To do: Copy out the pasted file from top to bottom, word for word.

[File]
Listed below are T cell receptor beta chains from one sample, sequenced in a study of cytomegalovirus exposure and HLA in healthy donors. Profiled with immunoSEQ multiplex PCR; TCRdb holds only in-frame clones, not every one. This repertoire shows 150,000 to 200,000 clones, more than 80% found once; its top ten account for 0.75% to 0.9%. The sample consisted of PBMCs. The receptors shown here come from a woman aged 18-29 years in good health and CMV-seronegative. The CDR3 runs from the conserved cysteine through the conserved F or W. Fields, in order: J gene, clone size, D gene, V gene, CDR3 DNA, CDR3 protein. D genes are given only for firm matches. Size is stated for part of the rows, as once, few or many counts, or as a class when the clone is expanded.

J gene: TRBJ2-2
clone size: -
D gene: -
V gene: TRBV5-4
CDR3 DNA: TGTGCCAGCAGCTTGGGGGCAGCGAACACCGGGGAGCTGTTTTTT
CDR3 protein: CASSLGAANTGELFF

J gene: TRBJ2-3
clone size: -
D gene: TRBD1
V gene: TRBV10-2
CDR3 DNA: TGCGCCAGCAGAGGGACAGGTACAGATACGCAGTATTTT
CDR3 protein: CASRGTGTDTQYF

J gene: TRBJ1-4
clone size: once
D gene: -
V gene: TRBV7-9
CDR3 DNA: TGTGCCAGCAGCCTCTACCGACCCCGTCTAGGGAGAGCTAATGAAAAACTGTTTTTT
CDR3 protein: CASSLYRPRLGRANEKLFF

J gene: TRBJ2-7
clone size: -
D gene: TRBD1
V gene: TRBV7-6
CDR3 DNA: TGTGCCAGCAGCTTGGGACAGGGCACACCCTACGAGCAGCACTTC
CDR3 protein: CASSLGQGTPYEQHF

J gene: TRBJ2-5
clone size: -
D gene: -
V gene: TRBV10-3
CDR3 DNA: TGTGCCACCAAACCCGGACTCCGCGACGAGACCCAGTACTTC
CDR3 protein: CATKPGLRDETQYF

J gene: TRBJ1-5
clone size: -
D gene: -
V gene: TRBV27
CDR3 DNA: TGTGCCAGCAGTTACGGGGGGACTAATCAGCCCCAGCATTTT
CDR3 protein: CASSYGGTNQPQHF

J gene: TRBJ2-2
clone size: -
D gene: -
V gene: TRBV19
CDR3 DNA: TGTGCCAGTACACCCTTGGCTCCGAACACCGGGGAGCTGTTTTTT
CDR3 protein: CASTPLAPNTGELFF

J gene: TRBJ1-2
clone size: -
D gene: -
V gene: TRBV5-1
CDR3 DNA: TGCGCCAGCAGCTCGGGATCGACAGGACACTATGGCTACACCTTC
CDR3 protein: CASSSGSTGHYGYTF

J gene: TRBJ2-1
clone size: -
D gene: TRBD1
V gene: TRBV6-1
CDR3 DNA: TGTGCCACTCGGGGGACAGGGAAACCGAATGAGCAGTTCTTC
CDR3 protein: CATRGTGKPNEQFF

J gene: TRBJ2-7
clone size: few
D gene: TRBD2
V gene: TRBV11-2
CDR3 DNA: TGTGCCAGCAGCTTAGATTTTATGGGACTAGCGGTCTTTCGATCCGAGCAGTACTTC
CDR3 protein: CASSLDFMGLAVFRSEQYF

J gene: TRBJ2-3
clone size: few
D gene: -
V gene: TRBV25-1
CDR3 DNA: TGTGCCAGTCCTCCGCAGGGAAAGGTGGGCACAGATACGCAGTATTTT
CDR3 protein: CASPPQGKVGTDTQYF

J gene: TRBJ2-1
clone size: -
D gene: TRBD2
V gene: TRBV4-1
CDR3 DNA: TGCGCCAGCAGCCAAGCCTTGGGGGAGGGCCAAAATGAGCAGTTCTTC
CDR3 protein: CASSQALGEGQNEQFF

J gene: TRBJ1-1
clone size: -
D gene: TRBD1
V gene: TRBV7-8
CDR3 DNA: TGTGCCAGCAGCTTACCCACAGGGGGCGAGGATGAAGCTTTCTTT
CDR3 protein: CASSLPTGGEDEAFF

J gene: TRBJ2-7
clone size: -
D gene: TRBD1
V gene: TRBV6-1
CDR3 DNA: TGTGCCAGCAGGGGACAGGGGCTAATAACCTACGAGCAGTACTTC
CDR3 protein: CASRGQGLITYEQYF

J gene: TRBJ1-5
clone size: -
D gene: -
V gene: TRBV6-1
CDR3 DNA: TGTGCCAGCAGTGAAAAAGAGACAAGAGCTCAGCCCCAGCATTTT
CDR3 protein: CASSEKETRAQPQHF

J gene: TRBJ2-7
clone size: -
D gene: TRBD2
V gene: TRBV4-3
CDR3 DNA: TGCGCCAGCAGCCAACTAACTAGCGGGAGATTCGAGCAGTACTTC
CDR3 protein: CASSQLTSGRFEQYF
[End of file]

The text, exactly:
Listed below are T cell receptor beta chains from one sample, sequenced in a study of cytomegalovirus exposure and HLA in healthy donors. Profiled with immunoSEQ multiplex PCR; TCRdb holds only in-frame clones, not every one. This repertoire shows 150,000 to 200,000 clones, more than 80% found once; its top ten account for 0.75% to 0.9%. The sample consisted of PBMCs. The receptors shown here come from a woman aged 18-29 years in good health and CMV-seronegative. The CDR3 runs from the conserved cysteine through the conserved F or W. Fields, in order: J gene, clone size, D gene, V gene, CDR3 DNA, CDR3 protein. D genes are given only for firm matches. Size is stated for part of the rows, as once, few or many counts, or as a class when the clone is expanded.

J gene: TRBJ2-2
clone size: -
D gene: -
V gene: TRBV5-4
CDR3 DNA: TGTGCCAGCAGCTTGGGGGCAGCGAACACCGGGGAGCTGTTTTTT
CDR3 protein: CASSLGAANTGELFF

J gene: TRBJ2-3
clone size: -
D gene: TRBD1
V gene: TRBV10-2
CDR3 DNA: TGCGCCAGCAGAGGGACAGGTACAGATACGCAGTATTTT
CDR3 protein: CASRGTGTDTQYF

J gene: TRBJ1-4
clone size: once
D gene: -
V gene: TRBV7-9
CDR3 DNA: TGTGCCAGCAGCCTCTACCGACCCCGTCTAGGGAGAGCTAATGAAAAACTGTTTTTT
CDR3 protein: CASSLYRPRLGRANEKLFF

J gene: TRBJ2-7
clone size: -
D gene: TRBD1
V gene: TRBV7-6
CDR3 DNA: TGTGCCAGCAGCTTGGGACAGGGCACACCCTACGAGCAGCACTTC
CDR3 protein: CASSLGQGTPYEQHF

J gene: TRBJ2-5
clone size: -
D gene: -
V gene: TRBV10-3
CDR3 DNA: TGTGCCACCAAACCCGGACTCCGCGACGAGACCCAGTACTTC
CDR3 protein: CATKPGLRDETQYF

J gene: TRBJ1-5
clone size: -
D gene: -
V gene: TRBV27
CDR3 DNA: TGTGCCAGCAGTTACGGGGGGACTAATCAGCCCCAGCATTTT
CDR3 protein: CASSYGGTNQPQHF

J gene: TRBJ2-2
clone size: -
D gene: -
V gene: TRBV19
CDR3 DNA: TGTGCCAGTACACCCTTGGCTCCGAACACCGGGGAGCTGTTTTTT
CDR3 protein: CASTPLAPNTGELFF

J gene: TRBJ1-2
clone size: -
D gene: -
V gene: TRBV5-1
CDR3 DNA: TGCGCCAGCAGCTCGGGATCGACAGGACACTATGGCTACACCTTC
CDR3 protein: CASSSGSTGHYGYTF

J gene: TRBJ2-1
clone size: -
D gene: TRBD1
V gene: TRBV6-1
CDR3 DNA: TGTGCCACTCGGGGGACAGGGAAACCGAATGAGCAGTTCTTC
CDR3 protein: CATRGTGKPNEQFF

J gene: TRBJ2-7
clone size: few
D gene: TRBD2
V gene: TRBV11-2
CDR3 DNA: TGTGCCAGCAGCTTAGATTTTATGGGACTAGCGGTCTTTCGATCCGAGCAGTACTTC
CDR3 protein: CASSLDFMGLAVFRSEQYF

J gene: TRBJ2-3
clone size: few
D gene: -
V gene: TRBV25-1
CDR3 DNA: TGTGCCAGTCCTCCGCAGGGAAAGGTGGGCACAGATACGCAGTATTTT
CDR3 protein: CASPPQGKVGTDTQYF

J gene: TRBJ2-1
clone size: -
D gene: TRBD2
V gene: TRBV4-1
CDR3 DNA: TGCGCCAGCAGCCAAGCCTTGGGGGAGGGCCAAAATGAGCAGTTCTTC
CDR3 protein: CASSQALGEGQNEQFF

J gene: TRBJ1-1
clone size: -
D gene: TRBD1
V gene: TRBV7-8
CDR3 DNA: TGTGCCAGCAGCTTACCCACAGGGGGCGAGGATGAAGCTTTCTTT
CDR3 protein: CASSLPTGGEDEAFF

J gene: TRBJ2-7
clone size: -
D gene: TRBD1
V gene: TRBV6-1
CDR3 DNA: TGTGCCAGCAGGGGACAGGGGCTAATAACCTACGAGCAGTACTTC
CDR3 protein: CASRGQGLITYEQYF

J gene: TRBJ1-5
clone size: -
D gene: -
V gene: TRBV6-1
CDR3 DNA: TGTGCCAGCAGTGAAAAAGAGACAAGAGCTCAGCCCCAGCATTTT
CDR3 protein: CASSEKETRAQPQHF

J gene: TRBJ2-7
clone size: -
D gene: TRBD2
V gene: TRBV4-3
CDR3 DNA: TGCGCCAGCAGCCAACTAACTAGCGGGAGATTCGAGCAGTACTTC
CDR3 protein: CASSQLTSGRFEQYF